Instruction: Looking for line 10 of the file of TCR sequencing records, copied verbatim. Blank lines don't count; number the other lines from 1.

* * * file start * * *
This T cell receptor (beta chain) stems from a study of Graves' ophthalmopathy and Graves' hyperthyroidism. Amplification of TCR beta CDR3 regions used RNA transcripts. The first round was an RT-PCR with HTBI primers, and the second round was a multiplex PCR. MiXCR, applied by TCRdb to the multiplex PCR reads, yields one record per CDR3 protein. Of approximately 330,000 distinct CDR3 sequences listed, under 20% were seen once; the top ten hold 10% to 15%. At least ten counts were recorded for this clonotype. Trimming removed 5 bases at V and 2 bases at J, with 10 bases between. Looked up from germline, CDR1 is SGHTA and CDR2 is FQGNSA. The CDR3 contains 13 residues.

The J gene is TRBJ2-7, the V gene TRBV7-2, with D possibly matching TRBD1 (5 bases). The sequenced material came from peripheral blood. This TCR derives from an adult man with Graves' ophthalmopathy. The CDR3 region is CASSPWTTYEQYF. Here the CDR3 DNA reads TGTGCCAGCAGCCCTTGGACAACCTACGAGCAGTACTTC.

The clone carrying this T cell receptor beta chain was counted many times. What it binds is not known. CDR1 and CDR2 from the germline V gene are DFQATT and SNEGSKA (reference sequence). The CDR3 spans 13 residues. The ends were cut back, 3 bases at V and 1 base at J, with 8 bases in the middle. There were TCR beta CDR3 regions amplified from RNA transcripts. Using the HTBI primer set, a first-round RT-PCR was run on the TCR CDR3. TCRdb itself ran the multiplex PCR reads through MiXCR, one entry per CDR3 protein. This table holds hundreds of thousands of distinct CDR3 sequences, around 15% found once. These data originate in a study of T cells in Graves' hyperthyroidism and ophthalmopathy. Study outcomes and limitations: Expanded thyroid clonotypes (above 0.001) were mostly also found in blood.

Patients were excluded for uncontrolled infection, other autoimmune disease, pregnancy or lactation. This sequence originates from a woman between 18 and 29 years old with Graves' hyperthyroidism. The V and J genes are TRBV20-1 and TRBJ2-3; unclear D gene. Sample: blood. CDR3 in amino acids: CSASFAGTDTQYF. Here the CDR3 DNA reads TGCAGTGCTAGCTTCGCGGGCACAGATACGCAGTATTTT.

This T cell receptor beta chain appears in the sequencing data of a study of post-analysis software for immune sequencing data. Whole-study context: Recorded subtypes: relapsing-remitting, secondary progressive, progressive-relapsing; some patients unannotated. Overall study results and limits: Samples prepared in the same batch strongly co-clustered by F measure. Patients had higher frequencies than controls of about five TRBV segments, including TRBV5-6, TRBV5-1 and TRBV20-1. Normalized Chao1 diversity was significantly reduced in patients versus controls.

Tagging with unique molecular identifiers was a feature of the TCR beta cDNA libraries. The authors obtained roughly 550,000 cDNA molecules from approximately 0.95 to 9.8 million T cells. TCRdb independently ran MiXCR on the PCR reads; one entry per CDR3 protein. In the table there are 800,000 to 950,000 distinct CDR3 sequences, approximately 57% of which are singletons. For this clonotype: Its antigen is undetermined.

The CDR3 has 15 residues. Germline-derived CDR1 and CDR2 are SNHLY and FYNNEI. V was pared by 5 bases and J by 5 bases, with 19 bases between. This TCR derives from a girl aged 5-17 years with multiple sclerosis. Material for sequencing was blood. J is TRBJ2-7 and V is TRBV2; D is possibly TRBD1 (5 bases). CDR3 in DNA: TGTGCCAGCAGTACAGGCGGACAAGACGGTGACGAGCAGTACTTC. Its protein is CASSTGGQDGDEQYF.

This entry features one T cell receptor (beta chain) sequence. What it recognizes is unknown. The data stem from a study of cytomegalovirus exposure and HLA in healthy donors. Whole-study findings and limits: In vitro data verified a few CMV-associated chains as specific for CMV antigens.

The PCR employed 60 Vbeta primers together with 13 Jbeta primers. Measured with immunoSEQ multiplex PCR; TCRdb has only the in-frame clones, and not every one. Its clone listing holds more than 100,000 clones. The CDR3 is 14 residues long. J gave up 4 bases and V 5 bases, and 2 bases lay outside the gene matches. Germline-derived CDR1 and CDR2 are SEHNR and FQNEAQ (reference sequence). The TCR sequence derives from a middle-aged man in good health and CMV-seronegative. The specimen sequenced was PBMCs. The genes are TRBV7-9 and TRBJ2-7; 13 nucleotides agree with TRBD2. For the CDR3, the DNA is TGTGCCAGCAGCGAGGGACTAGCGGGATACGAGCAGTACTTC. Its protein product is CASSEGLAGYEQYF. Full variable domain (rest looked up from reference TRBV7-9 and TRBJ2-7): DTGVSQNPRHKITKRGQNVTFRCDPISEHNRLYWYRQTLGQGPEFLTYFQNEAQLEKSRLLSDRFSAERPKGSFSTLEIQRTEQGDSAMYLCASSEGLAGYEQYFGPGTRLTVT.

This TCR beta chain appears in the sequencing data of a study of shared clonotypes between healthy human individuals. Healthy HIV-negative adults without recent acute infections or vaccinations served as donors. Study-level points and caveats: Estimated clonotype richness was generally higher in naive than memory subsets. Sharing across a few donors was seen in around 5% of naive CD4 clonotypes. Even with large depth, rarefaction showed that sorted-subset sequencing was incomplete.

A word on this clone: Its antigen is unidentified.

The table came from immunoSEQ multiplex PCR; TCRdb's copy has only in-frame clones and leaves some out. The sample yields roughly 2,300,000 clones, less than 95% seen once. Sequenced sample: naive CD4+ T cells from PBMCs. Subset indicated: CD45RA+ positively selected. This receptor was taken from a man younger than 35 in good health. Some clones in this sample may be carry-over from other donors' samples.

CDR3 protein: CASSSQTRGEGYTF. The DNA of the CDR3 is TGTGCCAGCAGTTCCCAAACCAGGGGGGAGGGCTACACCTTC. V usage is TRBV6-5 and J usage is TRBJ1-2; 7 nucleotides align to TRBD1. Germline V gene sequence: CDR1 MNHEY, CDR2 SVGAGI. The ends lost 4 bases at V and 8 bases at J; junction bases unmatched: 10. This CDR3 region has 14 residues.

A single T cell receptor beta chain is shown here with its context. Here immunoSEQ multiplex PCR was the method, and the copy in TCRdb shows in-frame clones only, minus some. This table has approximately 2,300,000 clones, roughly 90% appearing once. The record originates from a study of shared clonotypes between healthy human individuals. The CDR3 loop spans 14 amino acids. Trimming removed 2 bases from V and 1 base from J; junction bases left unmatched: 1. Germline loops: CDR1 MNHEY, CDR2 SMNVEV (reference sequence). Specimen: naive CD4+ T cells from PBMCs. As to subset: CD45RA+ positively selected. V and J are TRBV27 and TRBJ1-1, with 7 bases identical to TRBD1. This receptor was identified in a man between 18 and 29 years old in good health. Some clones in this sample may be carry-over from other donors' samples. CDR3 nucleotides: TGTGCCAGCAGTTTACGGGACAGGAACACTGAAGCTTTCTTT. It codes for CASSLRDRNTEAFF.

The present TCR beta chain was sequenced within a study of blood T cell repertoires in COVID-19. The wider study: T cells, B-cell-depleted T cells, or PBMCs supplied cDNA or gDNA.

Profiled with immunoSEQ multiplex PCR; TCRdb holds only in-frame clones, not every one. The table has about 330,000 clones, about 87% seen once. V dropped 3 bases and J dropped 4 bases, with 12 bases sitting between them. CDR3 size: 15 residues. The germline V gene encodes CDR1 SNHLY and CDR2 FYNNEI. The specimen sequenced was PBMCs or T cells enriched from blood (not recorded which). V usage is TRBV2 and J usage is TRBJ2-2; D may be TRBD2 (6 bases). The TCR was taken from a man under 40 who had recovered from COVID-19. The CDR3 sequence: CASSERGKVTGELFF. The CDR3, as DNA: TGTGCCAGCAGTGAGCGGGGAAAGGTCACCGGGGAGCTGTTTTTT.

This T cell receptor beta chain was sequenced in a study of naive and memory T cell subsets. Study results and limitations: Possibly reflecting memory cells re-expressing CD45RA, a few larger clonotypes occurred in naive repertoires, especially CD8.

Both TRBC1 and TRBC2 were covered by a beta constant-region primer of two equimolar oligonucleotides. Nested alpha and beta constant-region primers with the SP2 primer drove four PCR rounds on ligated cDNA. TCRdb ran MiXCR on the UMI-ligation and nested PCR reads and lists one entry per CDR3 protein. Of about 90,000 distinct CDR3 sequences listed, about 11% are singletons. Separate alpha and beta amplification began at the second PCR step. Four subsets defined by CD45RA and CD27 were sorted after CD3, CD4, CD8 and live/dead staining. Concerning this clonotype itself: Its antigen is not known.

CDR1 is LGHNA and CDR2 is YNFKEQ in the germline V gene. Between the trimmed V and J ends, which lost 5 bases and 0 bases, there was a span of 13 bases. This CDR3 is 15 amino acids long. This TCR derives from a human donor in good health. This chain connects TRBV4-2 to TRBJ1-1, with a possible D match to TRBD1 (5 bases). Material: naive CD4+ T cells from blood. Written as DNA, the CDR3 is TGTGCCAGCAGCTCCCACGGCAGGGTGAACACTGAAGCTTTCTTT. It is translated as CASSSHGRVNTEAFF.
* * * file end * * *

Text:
This TCR beta chain appears in the sequencing data of a study of shared clonotypes between healthy human individuals. Healthy HIV-negative adults without recent acute infections or vaccinations served as donors. Study-level points and caveats: Estimated clonotype richness was generally higher in naive than memory subsets. Sharing across a few donors was seen in around 5% of naive CD4 clonotypes. Even with large depth, rarefaction showed that sorted-subset sequencing was incomplete.